Microsoft’s annual Summer of Arcade program starts tomorrow with the release of Bastion, which is the first in a series of four eagerly anticipated titles and one Kinect game. I don’t envy those other games for following Bastion. It really is an ingenious piece of work.
A friend of mine said about the movie Hanna that it should be taught in film school. He didn’t like it as much as I did, but that was his way of saying that he recognized its genius regardless of how much he liked it. And while I have no such dispassionate regard for Bastion — I really love this game — I do think it should be taught in, uh, game designer schools. We have those now, right?
After the jump, 15 things videogames can learn from Bastion
Less is more
Don’t come at me with a bunch of fantasy names and kingdoms and whatnot. You may think you’re Game of Thrones, but you’re probably not (exception: The Witcher 2). Bastion has exactly three named characters and two nations. Then there are some nifty creature names, all memorably descriptive rather than nonsense fantasy, and some similarly clever weapon names, and some gods who will affect the game in very real ways. NPCs exist, and you’ll sort of meet some of them, but they’re introduced obliquely, sometimes through the names of levels. Bastion isn’t shy about using proper nouns, but it knows to use them judiciouisly. The main characters, their relationships to each other, and what they do take up very little space. The story that exists in Bastion is simple and memorable. This is a game with a small but effective narrative footprint.
Good writing is partly the economy of how much or how little to write (see above). But it also takes an appreciation of words: “He lands on top of a breaker’s bow, and it ain’t broke”. It takes an appreciation for cadence: “Of all the plants to survive the Calamity, it had to be stabweed”. It takes an appreciation for how words fit together with each other: “The Calamity took everything from almost everyone. It took almost everything from everyone else”. If you listen to Bastion, if you read its snippets of text, it will reward you.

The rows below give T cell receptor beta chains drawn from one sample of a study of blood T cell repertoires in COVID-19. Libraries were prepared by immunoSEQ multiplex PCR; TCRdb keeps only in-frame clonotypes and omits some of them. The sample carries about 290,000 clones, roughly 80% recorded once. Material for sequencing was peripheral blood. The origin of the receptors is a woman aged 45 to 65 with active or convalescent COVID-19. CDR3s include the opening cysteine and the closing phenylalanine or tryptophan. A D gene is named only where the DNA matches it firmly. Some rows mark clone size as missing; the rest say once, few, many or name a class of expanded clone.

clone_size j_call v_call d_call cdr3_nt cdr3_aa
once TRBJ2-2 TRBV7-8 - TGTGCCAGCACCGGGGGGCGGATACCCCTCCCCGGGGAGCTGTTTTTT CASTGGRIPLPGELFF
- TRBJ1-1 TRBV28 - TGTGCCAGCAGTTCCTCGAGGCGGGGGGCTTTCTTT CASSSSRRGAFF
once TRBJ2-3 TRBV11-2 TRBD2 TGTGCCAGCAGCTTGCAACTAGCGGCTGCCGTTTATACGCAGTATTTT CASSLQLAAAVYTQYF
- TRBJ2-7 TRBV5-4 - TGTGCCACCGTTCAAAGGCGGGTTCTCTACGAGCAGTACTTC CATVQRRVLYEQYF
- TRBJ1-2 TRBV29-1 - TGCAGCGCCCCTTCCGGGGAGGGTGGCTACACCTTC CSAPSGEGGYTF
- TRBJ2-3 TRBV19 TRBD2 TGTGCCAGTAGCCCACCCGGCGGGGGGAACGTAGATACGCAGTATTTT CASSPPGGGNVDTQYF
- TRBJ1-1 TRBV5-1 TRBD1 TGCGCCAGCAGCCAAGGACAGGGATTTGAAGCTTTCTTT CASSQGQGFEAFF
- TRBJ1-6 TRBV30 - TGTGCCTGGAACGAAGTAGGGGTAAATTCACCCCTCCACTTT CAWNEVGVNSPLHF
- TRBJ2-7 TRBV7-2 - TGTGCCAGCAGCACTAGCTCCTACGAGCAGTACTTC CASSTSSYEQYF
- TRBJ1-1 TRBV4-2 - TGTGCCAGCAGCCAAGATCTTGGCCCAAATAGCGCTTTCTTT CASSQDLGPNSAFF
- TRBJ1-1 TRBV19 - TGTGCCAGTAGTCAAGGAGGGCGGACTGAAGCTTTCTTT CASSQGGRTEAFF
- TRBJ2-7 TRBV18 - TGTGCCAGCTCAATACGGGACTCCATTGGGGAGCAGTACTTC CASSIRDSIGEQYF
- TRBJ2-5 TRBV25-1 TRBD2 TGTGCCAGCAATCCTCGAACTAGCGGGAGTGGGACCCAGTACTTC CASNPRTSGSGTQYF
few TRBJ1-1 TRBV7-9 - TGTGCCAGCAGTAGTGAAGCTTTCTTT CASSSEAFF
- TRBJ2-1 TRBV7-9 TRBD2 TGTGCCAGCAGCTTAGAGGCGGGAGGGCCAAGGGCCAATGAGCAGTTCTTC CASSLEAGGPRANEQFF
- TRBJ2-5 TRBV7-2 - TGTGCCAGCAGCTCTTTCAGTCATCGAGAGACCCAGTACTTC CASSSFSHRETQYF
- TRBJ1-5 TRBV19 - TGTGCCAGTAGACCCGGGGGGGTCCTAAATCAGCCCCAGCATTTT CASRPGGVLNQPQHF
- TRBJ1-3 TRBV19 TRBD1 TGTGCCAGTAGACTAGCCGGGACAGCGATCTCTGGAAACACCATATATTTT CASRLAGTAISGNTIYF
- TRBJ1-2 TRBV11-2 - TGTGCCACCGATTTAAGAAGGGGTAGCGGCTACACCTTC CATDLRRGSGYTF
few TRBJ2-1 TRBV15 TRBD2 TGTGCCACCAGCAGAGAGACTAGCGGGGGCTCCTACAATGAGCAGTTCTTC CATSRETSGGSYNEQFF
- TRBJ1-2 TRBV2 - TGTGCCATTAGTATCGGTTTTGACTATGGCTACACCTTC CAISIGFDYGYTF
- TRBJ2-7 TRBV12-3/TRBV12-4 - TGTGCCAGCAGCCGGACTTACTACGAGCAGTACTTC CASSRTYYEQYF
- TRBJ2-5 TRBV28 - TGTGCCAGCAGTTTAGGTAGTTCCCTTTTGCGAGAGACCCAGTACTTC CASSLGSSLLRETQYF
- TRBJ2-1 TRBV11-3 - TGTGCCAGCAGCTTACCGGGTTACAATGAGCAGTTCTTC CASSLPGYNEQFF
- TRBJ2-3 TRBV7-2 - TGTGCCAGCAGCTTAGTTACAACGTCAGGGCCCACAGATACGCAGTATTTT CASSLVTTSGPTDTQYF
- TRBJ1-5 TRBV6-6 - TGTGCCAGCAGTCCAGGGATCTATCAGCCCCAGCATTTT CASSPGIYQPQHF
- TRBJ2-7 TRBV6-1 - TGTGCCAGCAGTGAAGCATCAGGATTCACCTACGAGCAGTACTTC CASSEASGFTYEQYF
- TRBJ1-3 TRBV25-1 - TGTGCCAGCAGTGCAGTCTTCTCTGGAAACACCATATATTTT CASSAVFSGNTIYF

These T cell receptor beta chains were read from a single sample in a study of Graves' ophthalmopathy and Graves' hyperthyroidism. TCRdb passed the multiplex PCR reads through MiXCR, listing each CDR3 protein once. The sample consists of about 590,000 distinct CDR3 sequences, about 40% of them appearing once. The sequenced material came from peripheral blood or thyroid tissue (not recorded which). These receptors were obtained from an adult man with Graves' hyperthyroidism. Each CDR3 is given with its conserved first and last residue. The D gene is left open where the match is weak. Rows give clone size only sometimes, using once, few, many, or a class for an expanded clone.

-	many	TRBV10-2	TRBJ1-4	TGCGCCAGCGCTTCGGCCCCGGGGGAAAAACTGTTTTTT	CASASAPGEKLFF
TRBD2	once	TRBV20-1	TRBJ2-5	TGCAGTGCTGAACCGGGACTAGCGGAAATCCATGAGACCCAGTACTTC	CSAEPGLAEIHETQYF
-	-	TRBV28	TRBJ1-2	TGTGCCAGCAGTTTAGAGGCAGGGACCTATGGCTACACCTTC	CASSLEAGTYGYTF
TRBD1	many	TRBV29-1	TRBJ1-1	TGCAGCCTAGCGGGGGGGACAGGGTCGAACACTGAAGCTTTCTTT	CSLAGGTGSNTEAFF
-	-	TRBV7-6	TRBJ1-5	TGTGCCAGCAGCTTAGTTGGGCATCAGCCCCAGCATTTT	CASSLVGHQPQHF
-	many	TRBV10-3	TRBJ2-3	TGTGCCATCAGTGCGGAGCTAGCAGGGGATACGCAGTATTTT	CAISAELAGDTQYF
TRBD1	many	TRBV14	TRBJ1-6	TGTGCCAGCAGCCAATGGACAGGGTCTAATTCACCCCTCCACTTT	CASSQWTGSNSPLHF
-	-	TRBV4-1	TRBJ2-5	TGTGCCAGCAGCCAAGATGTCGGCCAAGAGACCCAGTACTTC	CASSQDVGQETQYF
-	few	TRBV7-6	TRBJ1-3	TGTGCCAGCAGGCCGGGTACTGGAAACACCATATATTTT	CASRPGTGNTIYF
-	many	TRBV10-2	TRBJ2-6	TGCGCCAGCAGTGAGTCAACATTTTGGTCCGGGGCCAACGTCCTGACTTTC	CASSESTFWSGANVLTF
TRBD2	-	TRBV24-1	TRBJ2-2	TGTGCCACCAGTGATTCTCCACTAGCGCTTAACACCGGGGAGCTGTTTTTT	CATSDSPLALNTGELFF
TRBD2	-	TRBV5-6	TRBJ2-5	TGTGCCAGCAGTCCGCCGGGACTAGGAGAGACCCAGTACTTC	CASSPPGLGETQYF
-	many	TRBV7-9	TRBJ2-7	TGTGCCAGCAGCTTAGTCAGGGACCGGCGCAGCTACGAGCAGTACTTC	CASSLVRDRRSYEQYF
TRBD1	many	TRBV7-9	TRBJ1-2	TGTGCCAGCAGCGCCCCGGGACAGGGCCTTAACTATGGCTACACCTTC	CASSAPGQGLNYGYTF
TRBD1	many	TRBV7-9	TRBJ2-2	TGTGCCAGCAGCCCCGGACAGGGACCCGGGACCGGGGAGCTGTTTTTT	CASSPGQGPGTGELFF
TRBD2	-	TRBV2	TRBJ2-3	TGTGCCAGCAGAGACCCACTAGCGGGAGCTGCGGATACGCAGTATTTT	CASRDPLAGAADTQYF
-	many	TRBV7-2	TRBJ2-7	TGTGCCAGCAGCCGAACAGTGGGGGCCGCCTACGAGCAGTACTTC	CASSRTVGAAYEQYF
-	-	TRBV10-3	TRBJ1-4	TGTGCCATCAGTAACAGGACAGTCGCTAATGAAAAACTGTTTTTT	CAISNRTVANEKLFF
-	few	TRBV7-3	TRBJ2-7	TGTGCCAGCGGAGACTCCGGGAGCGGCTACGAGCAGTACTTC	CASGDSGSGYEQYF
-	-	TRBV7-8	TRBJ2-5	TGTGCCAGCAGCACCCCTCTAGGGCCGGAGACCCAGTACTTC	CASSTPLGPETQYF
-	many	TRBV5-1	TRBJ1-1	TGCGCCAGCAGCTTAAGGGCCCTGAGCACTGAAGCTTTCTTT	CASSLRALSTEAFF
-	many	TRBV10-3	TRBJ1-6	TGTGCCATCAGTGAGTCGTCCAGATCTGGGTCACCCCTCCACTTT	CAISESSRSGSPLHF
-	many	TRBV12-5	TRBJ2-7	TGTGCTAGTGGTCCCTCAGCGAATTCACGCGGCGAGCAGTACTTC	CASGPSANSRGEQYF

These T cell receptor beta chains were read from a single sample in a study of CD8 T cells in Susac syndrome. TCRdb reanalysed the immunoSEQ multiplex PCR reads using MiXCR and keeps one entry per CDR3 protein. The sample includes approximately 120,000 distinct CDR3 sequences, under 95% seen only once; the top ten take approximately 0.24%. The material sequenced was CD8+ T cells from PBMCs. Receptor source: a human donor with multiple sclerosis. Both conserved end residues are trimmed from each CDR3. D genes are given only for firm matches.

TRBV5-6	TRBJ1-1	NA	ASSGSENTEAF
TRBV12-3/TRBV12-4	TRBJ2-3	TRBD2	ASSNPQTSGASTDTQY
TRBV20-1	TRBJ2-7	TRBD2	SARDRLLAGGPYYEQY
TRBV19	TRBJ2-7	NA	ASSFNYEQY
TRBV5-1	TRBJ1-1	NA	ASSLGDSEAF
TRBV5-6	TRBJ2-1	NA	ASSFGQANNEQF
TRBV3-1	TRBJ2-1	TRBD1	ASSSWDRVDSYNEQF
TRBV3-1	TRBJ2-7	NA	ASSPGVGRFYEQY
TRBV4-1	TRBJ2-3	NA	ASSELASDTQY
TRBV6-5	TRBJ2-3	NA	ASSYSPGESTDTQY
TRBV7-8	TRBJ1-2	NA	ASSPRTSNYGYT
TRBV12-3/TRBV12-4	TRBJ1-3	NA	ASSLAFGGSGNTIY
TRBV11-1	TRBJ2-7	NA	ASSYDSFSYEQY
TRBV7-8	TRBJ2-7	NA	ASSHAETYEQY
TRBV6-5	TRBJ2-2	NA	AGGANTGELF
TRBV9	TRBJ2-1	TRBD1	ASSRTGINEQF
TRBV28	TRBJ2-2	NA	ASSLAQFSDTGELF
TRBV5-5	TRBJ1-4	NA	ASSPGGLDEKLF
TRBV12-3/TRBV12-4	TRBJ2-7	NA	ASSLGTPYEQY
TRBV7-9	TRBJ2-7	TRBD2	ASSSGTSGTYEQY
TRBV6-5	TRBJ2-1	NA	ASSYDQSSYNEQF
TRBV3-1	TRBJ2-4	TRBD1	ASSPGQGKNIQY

Bastion knows how to dole out its gameplay. The game you’re playing at the start isn’t the same as the game you’re playing half way through, which isn’t the same as the game you’ll be playing at the end, which also isn’t the same as the game you’ll be playing on your second play-through.
Make every creature and weapon unique
I stopped playing Shadows of the Damned, a recent combat game set in its own funky universe, shortly after I earned a new gun. Well, “new” gun. It was just a stronger version of the shotgun I already had. That’s not a reward. It’s filler. Once that happened, I wasn’t the least bit curious about finding the next upgrade. Well, “upgrade”.
In Bastion, every weapon, and every skill, and every creature, has it’s own vocabulary. They each have their own way of interacting with the world and with each other. There is no point when I was given a new weapon that was merely an upgraded version of an old weapon. There was no point that I met a red version of a creature that was simply green in an earlier level. There was no level 2 fireball. Bastion is a game that constantly shows you new things that are truly new.
Make everything useful
Bastion encourages you to play with every one of its weapons by providing a challenge and a commensurate reward for each weapon. As you’re bopping along playing the story levels and finding weapons, you’ll open special challenge levels for each weapon. These challenges might be difficult. Possibly impossible. But what Bastion gradually reveals is that you can configure each weapon in different ways as you upgrade it. And for the most part, you will discover a configuration that lets you get first place on any one of the challenges. Your reward is a skill for that weapon you would not otherwise get. So while you may not personally be interested in using the brusher’s pike, or the fang repeater, or the Cael hammer, they have their place in the overall scheme of things.
Bring a song